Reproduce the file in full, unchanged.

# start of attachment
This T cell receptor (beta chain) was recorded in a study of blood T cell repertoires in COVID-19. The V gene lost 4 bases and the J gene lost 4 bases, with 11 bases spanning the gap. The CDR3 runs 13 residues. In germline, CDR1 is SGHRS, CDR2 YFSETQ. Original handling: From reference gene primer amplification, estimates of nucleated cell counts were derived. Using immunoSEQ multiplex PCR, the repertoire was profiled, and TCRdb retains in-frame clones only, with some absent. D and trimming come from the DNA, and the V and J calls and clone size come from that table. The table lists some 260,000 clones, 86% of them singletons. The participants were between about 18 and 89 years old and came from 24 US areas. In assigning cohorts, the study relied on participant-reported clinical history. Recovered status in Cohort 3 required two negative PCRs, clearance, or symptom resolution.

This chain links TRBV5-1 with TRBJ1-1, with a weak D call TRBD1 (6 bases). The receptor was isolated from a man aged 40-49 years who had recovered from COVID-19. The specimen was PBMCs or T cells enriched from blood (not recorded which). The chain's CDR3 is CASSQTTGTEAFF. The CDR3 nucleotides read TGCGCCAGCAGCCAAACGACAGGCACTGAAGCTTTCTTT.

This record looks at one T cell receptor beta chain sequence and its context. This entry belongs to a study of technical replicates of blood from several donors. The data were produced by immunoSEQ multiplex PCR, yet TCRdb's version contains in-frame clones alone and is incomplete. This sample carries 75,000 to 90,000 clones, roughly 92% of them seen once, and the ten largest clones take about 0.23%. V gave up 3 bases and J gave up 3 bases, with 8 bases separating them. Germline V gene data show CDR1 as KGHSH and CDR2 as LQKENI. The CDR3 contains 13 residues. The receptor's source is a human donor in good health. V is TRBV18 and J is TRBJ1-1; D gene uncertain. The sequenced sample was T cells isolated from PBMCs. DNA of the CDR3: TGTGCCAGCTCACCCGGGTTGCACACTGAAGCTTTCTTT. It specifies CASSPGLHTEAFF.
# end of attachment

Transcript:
This T cell receptor (beta chain) was recorded in a study of blood T cell repertoires in COVID-19. The V gene lost 4 bases and the J gene lost 4 bases, with 11 bases spanning the gap. The CDR3 runs 13 residues. In germline, CDR1 is SGHRS, CDR2 YFSETQ. Original handling: From reference gene primer amplification, estimates of nucleated cell counts were derived. Using immunoSEQ multiplex PCR, the repertoire was profiled, and TCRdb retains in-frame clones only, with some absent. D and trimming come from the DNA, and the V and J calls and clone size come from that table. The table lists some 260,000 clones, 86% of them singletons. The participants were between about 18 and 89 years old and came from 24 US areas. In assigning cohorts, the study relied on participant-reported clinical history. Recovered status in Cohort 3 required two negative PCRs, clearance, or symptom resolution.

This chain links TRBV5-1 with TRBJ1-1, with a weak D call TRBD1 (6 bases). The receptor was isolated from a man aged 40-49 years who had recovered from COVID-19. The specimen was PBMCs or T cells enriched from blood (not recorded which). The chain's CDR3 is CASSQTTGTEAFF. The CDR3 nucleotides read TGCGCCAGCAGCCAAACGACAGGCACTGAAGCTTTCTTT.

This record looks at one T cell receptor beta chain sequence and its context. This entry belongs to a study of technical replicates of blood from several donors. The data were produced by immunoSEQ multiplex PCR, yet TCRdb's version contains in-frame clones alone and is incomplete. This sample carries 75,000 to 90,000 clones, roughly 92% of them seen once, and the ten largest clones take about 0.23%. V gave up 3 bases and J gave up 3 bases, with 8 bases separating them. Germline V gene data show CDR1 as KGHSH and CDR2 as LQKENI. The CDR3 contains 13 residues. The receptor's source is a human donor in good health. V is TRBV18 and J is TRBJ1-1; D gene uncertain. The sequenced sample was T cells isolated from PBMCs. DNA of the CDR3: TGTGCCAGCTCACCCGGGTTGCACACTGAAGCTTTCTTT. It specifies CASSPGLHTEAFF.